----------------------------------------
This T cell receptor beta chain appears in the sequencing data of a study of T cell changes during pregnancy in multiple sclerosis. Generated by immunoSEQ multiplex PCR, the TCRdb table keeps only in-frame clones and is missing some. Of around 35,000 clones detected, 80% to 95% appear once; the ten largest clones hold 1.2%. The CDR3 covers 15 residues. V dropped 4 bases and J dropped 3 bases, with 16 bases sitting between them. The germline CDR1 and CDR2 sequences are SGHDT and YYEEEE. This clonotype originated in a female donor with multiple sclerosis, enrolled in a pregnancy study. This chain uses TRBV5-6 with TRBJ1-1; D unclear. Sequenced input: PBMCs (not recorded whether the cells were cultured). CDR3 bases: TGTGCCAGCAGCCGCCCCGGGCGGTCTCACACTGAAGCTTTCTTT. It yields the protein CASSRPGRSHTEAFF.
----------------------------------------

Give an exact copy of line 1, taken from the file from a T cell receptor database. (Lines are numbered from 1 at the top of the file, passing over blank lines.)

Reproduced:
This T cell receptor beta chain appears in the sequencing data of a study of T cell changes during pregnancy in multiple sclerosis. Generated by immunoSEQ multiplex PCR, the TCRdb table keeps only in-frame clones and is missing some. Of around 35,000 clones detected, 80% to 95% appear once; the ten largest clones hold 1.2%. The CDR3 covers 15 residues. V dropped 4 bases and J dropped 3 bases, with 16 bases sitting between them. The germline CDR1 and CDR2 sequences are SGHDT and YYEEEE. This clonotype originated in a female donor with multiple sclerosis, enrolled in a pregnancy study. This chain uses TRBV5-6 with TRBJ1-1; D unclear. Sequenced input: PBMCs (not recorded whether the cells were cultured). CDR3 bases: TGTGCCAGCAGCCGCCCCGGGCGGTCTCACACTGAAGCTTTCTTT. It yields the protein CASSRPGRSHTEAFF.